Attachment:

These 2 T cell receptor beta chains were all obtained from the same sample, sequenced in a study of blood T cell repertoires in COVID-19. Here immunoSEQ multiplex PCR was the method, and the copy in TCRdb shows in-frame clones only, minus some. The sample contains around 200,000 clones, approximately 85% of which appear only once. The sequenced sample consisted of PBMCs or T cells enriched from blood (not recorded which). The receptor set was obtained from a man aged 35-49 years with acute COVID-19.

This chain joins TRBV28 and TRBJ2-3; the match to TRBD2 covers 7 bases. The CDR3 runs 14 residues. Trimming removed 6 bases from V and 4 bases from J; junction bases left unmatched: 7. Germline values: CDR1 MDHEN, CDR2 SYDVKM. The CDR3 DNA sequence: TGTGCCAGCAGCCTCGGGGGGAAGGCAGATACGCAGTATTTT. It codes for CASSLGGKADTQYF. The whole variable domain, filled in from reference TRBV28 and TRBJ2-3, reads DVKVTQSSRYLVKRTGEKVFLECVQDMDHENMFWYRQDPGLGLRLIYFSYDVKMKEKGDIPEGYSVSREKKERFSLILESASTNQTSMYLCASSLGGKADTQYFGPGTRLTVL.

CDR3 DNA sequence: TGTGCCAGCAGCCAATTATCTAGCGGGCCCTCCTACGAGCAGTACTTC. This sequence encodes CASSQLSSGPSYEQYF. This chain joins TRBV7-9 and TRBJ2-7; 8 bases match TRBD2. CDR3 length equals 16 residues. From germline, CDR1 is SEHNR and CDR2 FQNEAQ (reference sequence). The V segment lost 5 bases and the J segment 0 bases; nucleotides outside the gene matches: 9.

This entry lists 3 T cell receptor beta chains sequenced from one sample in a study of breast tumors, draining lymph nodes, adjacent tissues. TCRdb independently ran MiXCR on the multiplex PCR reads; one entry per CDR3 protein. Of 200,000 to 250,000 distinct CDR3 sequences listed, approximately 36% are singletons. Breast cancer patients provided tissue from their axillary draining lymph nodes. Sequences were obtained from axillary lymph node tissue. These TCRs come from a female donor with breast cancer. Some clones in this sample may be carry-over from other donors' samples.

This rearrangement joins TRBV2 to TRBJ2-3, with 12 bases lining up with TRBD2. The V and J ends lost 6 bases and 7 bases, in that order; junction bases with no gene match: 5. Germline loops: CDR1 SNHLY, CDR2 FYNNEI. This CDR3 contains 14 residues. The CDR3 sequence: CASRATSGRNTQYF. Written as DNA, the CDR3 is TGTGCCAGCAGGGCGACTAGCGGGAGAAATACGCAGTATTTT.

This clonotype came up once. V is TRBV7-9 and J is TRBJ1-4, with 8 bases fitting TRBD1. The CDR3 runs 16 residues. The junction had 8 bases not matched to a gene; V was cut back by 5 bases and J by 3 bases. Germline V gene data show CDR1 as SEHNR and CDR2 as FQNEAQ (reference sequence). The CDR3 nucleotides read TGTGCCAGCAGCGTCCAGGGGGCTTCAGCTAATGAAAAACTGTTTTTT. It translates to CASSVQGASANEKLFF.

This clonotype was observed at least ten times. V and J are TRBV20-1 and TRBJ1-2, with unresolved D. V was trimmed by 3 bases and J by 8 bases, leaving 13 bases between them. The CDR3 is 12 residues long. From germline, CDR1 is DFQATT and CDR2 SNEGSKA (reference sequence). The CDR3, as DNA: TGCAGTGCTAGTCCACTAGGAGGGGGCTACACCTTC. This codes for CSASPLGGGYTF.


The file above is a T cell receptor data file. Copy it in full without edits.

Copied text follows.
These 2 T cell receptor beta chains were all obtained from the same sample, sequenced in a study of blood T cell repertoires in COVID-19. Here immunoSEQ multiplex PCR was the method, and the copy in TCRdb shows in-frame clones only, minus some. The sample contains around 200,000 clones, approximately 85% of which appear only once. The sequenced sample consisted of PBMCs or T cells enriched from blood (not recorded which). The receptor set was obtained from a man aged 35-49 years with acute COVID-19.

This chain joins TRBV28 and TRBJ2-3; the match to TRBD2 covers 7 bases. The CDR3 runs 14 residues. Trimming removed 6 bases from V and 4 bases from J; junction bases left unmatched: 7. Germline values: CDR1 MDHEN, CDR2 SYDVKM. The CDR3 DNA sequence: TGTGCCAGCAGCCTCGGGGGGAAGGCAGATACGCAGTATTTT. It codes for CASSLGGKADTQYF. The whole variable domain, filled in from reference TRBV28 and TRBJ2-3, reads DVKVTQSSRYLVKRTGEKVFLECVQDMDHENMFWYRQDPGLGLRLIYFSYDVKMKEKGDIPEGYSVSREKKERFSLILESASTNQTSMYLCASSLGGKADTQYFGPGTRLTVL.

CDR3 DNA sequence: TGTGCCAGCAGCCAATTATCTAGCGGGCCCTCCTACGAGCAGTACTTC. This sequence encodes CASSQLSSGPSYEQYF. This chain joins TRBV7-9 and TRBJ2-7; 8 bases match TRBD2. CDR3 length equals 16 residues. From germline, CDR1 is SEHNR and CDR2 FQNEAQ (reference sequence). The V segment lost 5 bases and the J segment 0 bases; nucleotides outside the gene matches: 9.

This entry lists 3 T cell receptor beta chains sequenced from one sample in a study of breast tumors, draining lymph nodes, adjacent tissues. TCRdb independently ran MiXCR on the multiplex PCR reads; one entry per CDR3 protein. Of 200,000 to 250,000 distinct CDR3 sequences listed, approximately 36% are singletons. Breast cancer patients provided tissue from their axillary draining lymph nodes. Sequences were obtained from axillary lymph node tissue. These TCRs come from a female donor with breast cancer. Some clones in this sample may be carry-over from other donors' samples.

This rearrangement joins TRBV2 to TRBJ2-3, with 12 bases lining up with TRBD2. The V and J ends lost 6 bases and 7 bases, in that order; junction bases with no gene match: 5. Germline loops: CDR1 SNHLY, CDR2 FYNNEI. This CDR3 contains 14 residues. The CDR3 sequence: CASRATSGRNTQYF. Written as DNA, the CDR3 is TGTGCCAGCAGGGCGACTAGCGGGAGAAATACGCAGTATTTT.

This clonotype came up once. V is TRBV7-9 and J is TRBJ1-4, with 8 bases fitting TRBD1. The CDR3 runs 16 residues. The junction had 8 bases not matched to a gene; V was cut back by 5 bases and J by 3 bases. Germline V gene data show CDR1 as SEHNR and CDR2 as FQNEAQ (reference sequence). The CDR3 nucleotides read TGTGCCAGCAGCGTCCAGGGGGCTTCAGCTAATGAAAAACTGTTTTTT. It translates to CASSVQGASANEKLFF.

This clonotype was observed at least ten times. V and J are TRBV20-1 and TRBJ1-2, with unresolved D. V was trimmed by 3 bases and J by 8 bases, leaving 13 bases between them. The CDR3 is 12 residues long. From germline, CDR1 is DFQATT and CDR2 SNEGSKA (reference sequence). The CDR3, as DNA: TGCAGTGCTAGTCCACTAGGAGGGGGCTACACCTTC. This codes for CSASPLGGGYTF.